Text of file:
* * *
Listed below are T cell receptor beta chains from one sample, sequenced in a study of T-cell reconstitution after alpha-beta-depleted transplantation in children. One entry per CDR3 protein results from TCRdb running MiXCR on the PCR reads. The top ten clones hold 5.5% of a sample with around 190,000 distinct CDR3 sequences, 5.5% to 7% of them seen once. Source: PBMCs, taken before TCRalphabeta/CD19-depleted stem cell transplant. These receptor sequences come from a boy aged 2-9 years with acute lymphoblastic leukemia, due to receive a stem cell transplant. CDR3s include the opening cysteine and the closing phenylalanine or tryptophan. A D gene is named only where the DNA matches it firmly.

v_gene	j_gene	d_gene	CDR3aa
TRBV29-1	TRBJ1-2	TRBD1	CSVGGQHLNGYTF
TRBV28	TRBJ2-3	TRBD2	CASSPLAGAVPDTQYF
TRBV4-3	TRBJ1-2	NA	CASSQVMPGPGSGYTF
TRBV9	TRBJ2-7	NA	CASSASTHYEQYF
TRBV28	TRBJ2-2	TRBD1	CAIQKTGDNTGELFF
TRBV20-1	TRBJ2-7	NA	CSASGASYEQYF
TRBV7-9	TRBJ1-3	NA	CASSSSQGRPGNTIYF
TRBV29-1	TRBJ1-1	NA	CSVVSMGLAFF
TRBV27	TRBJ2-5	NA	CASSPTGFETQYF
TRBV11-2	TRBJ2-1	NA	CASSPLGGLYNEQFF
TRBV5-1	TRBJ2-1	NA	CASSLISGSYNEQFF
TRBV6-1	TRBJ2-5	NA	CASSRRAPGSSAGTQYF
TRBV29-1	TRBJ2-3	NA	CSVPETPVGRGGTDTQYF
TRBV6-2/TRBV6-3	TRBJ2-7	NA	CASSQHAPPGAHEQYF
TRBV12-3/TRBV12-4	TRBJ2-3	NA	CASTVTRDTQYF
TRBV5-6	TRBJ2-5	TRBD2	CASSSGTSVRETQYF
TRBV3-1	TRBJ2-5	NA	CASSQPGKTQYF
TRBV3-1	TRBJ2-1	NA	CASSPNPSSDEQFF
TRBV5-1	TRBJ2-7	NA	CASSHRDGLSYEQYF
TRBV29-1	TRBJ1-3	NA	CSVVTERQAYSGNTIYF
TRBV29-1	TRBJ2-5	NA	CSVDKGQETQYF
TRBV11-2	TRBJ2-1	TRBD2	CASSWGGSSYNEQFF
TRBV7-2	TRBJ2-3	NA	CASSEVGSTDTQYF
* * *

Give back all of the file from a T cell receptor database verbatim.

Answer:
Listed below are T cell receptor beta chains from one sample, sequenced in a study of T-cell reconstitution after alpha-beta-depleted transplantation in children. One entry per CDR3 protein results from TCRdb running MiXCR on the PCR reads. The top ten clones hold 5.5% of a sample with around 190,000 distinct CDR3 sequences, 5.5% to 7% of them seen once. Source: PBMCs, taken before TCRalphabeta/CD19-depleted stem cell transplant. These receptor sequences come from a boy aged 2-9 years with acute lymphoblastic leukemia, due to receive a stem cell transplant. CDR3s include the opening cysteine and the closing phenylalanine or tryptophan. A D gene is named only where the DNA matches it firmly.

v_gene	j_gene	d_gene	CDR3aa
TRBV29-1	TRBJ1-2	TRBD1	CSVGGQHLNGYTF
TRBV28	TRBJ2-3	TRBD2	CASSPLAGAVPDTQYF
TRBV4-3	TRBJ1-2	NA	CASSQVMPGPGSGYTF
TRBV9	TRBJ2-7	NA	CASSASTHYEQYF
TRBV28	TRBJ2-2	TRBD1	CAIQKTGDNTGELFF
TRBV20-1	TRBJ2-7	NA	CSASGASYEQYF
TRBV7-9	TRBJ1-3	NA	CASSSSQGRPGNTIYF
TRBV29-1	TRBJ1-1	NA	CSVVSMGLAFF
TRBV27	TRBJ2-5	NA	CASSPTGFETQYF
TRBV11-2	TRBJ2-1	NA	CASSPLGGLYNEQFF
TRBV5-1	TRBJ2-1	NA	CASSLISGSYNEQFF
TRBV6-1	TRBJ2-5	NA	CASSRRAPGSSAGTQYF
TRBV29-1	TRBJ2-3	NA	CSVPETPVGRGGTDTQYF
TRBV6-2/TRBV6-3	TRBJ2-7	NA	CASSQHAPPGAHEQYF
TRBV12-3/TRBV12-4	TRBJ2-3	NA	CASTVTRDTQYF
TRBV5-6	TRBJ2-5	TRBD2	CASSSGTSVRETQYF
TRBV3-1	TRBJ2-5	NA	CASSQPGKTQYF
TRBV3-1	TRBJ2-1	NA	CASSPNPSSDEQFF
TRBV5-1	TRBJ2-7	NA	CASSHRDGLSYEQYF
TRBV29-1	TRBJ1-3	NA	CSVVTERQAYSGNTIYF
TRBV29-1	TRBJ2-5	NA	CSVDKGQETQYF
TRBV11-2	TRBJ2-1	TRBD2	CASSWGGSSYNEQFF
TRBV7-2	TRBJ2-3	NA	CASSEVGSTDTQYF